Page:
Subject: Re: PC-speaker driver working, now what ???
To: A Wizard of Earth C <firstname.lastname@example.org>
From: S|ren Schmidt <email@example.com>
Date: 01/07/1994 10:50:32
> > 1. We need a method that allows one to "steal" an interrupt
> > vector, and restore it again.
> > This is because I need to reprogram TIMER1 to give me ~20000
> > interrupts pr sec. for the player, but ONLY when it plays as
> > this imposes _some_ load on the system...
> Cranking the timer rate intermittently while the timer is used for
> other things really isn't practical -- you'd pretty much need to crank
> it all the time unless you pushed the other activity elsewhere (onto
> another timer).
> This is pretty much the timer code rewrite I occasionally suggest.
> Since the internal timer has a much higher resoloution than the RTC
> timers, but the resoloution at which it is used is lower than the RTC
> timers, I once again suggest moving the main clock off to an RTC to
> free up the internal time for one-shot use ...like running timer
> events at a 20k rate for short periods of time as interval timer
Yes, I have thought of this also. But the RTC is more limited in
that it only allows intervals that is the 32768 Khz clock
diveded by some power of two, that could give us a timer of 64
or 128 Hz, this is a somewhat "unusual" HZ value, but I think
taht should be OK. This second thing is that the RTC interrupt
is at priority 2, that is after TIMER1, keyboard then RTC. That
could be rearranged though, leaving TIMER1 and keyboard at the
I'll try this out, and put in an function interface to the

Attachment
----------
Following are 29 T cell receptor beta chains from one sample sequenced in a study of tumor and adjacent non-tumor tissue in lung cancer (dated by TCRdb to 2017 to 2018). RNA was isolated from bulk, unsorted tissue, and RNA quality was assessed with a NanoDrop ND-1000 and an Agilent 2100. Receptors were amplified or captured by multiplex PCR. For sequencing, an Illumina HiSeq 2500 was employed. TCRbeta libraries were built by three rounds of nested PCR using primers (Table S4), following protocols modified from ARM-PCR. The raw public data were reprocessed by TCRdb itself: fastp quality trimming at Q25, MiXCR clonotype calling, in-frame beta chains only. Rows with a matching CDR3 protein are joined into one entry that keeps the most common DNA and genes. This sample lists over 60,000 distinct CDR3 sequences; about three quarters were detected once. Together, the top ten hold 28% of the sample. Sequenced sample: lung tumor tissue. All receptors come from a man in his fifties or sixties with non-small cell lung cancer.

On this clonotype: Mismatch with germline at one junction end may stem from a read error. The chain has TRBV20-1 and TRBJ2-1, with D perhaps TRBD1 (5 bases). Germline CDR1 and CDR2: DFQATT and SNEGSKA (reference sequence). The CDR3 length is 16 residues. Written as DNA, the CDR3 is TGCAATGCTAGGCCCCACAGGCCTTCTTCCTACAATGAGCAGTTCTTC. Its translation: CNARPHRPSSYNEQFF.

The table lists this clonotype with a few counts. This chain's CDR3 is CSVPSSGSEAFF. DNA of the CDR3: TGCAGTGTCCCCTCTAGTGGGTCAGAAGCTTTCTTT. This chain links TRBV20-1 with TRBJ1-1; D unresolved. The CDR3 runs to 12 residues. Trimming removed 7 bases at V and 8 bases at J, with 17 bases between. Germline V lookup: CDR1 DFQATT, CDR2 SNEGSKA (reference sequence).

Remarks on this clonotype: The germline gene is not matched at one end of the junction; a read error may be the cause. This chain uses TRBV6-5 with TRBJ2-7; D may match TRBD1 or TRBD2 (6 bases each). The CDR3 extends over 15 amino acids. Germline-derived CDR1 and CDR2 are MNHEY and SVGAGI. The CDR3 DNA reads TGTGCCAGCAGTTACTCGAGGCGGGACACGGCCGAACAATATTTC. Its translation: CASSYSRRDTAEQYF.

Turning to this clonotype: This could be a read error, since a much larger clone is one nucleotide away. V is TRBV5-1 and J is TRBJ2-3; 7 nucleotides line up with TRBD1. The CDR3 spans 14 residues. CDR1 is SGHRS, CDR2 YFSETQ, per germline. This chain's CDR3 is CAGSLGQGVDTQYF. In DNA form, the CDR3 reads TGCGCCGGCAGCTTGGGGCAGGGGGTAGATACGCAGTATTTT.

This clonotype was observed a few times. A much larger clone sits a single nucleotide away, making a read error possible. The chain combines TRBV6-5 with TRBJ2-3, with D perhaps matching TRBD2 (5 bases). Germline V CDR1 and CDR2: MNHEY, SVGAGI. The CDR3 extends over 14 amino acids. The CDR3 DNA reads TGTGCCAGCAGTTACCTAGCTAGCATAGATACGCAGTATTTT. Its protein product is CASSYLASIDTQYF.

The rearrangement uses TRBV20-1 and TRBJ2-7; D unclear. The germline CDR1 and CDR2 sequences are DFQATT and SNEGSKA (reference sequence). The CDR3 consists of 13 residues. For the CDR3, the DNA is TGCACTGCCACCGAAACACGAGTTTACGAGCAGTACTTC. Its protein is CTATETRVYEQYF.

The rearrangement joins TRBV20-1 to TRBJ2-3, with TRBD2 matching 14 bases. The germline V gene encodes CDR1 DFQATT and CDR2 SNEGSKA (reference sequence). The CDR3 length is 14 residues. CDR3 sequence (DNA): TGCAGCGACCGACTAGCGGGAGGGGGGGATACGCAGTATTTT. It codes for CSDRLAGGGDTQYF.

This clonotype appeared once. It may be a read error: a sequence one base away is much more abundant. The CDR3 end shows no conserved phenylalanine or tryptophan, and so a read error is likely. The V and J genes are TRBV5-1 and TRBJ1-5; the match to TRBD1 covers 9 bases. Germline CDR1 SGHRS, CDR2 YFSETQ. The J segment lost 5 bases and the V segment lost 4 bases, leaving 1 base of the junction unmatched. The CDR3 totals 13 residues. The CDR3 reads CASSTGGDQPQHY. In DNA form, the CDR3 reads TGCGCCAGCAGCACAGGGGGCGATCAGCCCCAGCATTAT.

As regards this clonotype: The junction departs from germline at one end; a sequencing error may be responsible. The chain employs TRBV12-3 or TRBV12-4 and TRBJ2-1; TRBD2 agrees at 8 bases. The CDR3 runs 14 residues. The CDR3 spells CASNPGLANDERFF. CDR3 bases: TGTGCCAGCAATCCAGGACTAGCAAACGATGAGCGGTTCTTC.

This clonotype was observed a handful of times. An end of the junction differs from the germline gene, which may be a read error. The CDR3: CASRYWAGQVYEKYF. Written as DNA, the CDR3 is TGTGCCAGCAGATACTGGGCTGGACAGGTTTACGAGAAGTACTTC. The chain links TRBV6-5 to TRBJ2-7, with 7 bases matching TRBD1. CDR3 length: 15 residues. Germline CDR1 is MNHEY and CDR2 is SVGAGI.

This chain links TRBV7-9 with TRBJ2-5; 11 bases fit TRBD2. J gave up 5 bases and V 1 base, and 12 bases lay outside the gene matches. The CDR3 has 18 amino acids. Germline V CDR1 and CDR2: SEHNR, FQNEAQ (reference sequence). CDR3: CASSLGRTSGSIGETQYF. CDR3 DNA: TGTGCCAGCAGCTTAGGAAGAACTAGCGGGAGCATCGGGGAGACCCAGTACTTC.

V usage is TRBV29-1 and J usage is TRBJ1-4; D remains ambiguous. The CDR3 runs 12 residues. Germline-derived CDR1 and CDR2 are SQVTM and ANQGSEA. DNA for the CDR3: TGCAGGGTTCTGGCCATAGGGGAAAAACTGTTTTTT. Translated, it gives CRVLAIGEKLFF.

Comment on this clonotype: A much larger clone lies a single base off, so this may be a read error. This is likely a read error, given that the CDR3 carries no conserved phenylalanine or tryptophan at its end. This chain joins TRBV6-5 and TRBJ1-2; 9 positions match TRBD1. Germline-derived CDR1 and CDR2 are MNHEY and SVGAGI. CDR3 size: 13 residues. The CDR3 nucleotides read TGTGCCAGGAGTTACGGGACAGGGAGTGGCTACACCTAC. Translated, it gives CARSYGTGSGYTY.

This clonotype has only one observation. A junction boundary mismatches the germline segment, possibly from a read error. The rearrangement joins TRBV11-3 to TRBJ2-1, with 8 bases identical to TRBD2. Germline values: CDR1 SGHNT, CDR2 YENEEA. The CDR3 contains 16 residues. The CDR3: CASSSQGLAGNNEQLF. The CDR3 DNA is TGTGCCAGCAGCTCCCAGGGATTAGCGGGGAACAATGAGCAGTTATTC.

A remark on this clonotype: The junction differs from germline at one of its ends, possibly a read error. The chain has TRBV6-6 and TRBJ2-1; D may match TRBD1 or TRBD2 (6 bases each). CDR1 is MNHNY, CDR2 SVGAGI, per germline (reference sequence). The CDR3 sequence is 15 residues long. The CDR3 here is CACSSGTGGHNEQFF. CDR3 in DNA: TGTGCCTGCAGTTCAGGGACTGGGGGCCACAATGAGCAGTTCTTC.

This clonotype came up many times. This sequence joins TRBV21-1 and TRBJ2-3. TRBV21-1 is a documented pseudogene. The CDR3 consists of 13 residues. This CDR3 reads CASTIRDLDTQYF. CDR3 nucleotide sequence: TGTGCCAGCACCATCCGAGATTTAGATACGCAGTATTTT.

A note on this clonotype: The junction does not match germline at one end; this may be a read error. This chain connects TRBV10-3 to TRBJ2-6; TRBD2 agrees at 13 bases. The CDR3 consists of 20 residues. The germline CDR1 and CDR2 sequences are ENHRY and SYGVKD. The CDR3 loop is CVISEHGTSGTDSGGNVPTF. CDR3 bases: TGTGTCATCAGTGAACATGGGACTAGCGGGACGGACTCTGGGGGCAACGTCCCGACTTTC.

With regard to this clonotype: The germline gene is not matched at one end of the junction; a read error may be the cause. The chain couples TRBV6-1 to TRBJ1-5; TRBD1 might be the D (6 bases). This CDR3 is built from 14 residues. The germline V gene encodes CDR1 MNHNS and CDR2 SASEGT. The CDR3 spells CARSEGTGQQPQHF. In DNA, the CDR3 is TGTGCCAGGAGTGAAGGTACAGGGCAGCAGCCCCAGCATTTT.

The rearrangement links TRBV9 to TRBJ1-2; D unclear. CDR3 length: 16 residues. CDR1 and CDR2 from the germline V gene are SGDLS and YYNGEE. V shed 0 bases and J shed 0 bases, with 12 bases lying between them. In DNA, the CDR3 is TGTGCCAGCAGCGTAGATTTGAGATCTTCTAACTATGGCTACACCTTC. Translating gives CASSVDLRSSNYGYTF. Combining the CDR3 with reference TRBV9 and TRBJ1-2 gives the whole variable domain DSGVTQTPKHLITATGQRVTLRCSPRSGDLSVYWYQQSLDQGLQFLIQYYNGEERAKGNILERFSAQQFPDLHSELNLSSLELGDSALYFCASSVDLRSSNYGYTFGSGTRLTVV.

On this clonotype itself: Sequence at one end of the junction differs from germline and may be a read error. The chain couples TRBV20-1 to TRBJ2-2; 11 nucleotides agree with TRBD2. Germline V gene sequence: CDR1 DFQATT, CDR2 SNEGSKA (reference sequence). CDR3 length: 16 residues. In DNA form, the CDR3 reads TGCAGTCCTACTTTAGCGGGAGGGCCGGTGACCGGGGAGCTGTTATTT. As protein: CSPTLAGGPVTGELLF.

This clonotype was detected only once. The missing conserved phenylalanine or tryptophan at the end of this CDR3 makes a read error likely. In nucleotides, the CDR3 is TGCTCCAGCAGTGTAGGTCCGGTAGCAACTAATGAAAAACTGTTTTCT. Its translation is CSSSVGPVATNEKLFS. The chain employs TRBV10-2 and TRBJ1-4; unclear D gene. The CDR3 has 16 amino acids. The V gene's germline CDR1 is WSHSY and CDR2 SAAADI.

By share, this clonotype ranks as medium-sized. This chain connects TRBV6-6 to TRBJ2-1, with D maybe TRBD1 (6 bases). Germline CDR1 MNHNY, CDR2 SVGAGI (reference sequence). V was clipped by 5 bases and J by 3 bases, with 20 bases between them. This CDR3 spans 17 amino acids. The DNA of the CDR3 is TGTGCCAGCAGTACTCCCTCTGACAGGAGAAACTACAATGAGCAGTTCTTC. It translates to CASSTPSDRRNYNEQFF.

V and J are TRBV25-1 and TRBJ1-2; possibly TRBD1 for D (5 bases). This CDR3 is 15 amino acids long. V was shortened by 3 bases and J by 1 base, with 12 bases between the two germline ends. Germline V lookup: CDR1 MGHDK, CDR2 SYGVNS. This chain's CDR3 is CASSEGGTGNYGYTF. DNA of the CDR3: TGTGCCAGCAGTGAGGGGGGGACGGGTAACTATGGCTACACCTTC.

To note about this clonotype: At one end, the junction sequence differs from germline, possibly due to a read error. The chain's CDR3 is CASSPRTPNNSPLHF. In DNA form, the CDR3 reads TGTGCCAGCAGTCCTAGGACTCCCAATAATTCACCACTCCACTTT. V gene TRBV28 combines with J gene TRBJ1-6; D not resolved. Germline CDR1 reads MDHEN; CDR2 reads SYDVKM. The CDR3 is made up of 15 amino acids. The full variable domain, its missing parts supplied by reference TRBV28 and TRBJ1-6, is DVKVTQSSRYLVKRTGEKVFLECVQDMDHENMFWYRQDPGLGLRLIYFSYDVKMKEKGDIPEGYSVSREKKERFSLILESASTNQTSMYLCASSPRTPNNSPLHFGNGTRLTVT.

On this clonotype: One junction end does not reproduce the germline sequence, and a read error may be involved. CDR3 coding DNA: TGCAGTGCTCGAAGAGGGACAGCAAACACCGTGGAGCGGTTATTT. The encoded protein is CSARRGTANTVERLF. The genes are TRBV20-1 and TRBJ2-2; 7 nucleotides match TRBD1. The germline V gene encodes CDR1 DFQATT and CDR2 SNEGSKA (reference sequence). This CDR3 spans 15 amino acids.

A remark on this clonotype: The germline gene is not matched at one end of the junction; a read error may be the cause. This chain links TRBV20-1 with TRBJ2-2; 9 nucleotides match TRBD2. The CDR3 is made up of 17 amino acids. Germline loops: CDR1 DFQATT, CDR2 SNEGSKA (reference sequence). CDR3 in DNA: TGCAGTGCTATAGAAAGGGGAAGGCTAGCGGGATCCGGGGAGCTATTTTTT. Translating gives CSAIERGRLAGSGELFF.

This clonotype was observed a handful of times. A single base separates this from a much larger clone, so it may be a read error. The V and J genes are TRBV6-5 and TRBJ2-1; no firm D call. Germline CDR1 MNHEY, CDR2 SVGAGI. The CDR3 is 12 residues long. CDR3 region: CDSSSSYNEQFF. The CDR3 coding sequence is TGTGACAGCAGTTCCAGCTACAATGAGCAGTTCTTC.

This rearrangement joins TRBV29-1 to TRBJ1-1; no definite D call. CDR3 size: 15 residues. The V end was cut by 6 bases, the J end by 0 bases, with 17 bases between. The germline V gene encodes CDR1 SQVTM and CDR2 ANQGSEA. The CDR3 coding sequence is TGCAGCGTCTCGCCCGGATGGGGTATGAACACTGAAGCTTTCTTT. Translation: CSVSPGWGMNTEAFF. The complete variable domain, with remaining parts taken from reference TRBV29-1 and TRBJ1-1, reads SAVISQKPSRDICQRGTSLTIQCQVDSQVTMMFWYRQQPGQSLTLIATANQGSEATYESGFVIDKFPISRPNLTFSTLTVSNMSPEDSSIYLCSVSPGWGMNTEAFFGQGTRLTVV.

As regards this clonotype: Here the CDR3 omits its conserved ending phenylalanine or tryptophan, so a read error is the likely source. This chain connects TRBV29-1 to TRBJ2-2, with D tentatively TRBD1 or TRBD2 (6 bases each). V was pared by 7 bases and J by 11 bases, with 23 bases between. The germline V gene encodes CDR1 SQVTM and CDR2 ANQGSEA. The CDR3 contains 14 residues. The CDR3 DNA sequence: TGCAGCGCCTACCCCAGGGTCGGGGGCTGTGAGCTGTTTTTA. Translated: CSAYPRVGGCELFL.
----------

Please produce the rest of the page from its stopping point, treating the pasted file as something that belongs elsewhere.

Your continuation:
TIMER? stuff, so it can be more genarally used. Any comments ??
> > 2. Should it be a device or a pseudo-device.
> /dev/audio should be a real device.
> > 3. If it should co-exist with the old speaker driver there is
> > some handshaking about the timers nessesary.
> Actually, the old speaker driver could probably be a consumer of the
> new driver (if you are talking about the note-playing driver).
When (if) the above scheme gets implemented they can happily
coexist (with some changes to the old spkr.c driver)
> > 4. We need a name for this driver, speaker is allready taken :-(
> /dev/audio seems best.
> > 5. What kind of device interface ? /dev/audio sun style or
> > something more esoteric...
> /dev/audio, again.
Well it /dev/audio seems to be the way to go...
> > I would like some input on this, before I decide how it will be
> > done.
> The only thing you haven't asked that I think needs to be considered is
> multiple audio interfaces being in the same machine contending with
> each other for device names; the two ways to handle this are:
> (1) A config issue; you make /dev/audio0, /dev/audio1, ... and then
> symbolic link (based on install time configuration) /dev/audio
> to whatever is the primary device.
This has to be considered of cause. We could call this interface
/dev/pcaudio an d then link as nessesary.
> (2) Have just one /dev/audio allowed, but runtime load the device
> driver itself (giving preference to a real sound card). This
> technology is in NetBSD and nearly in FreeBSD for production
> use like this.
This is kind of what is does now :-)
> Terry Lambert
> Any opinions in this posting are my own and not those of my present
> or previous employers.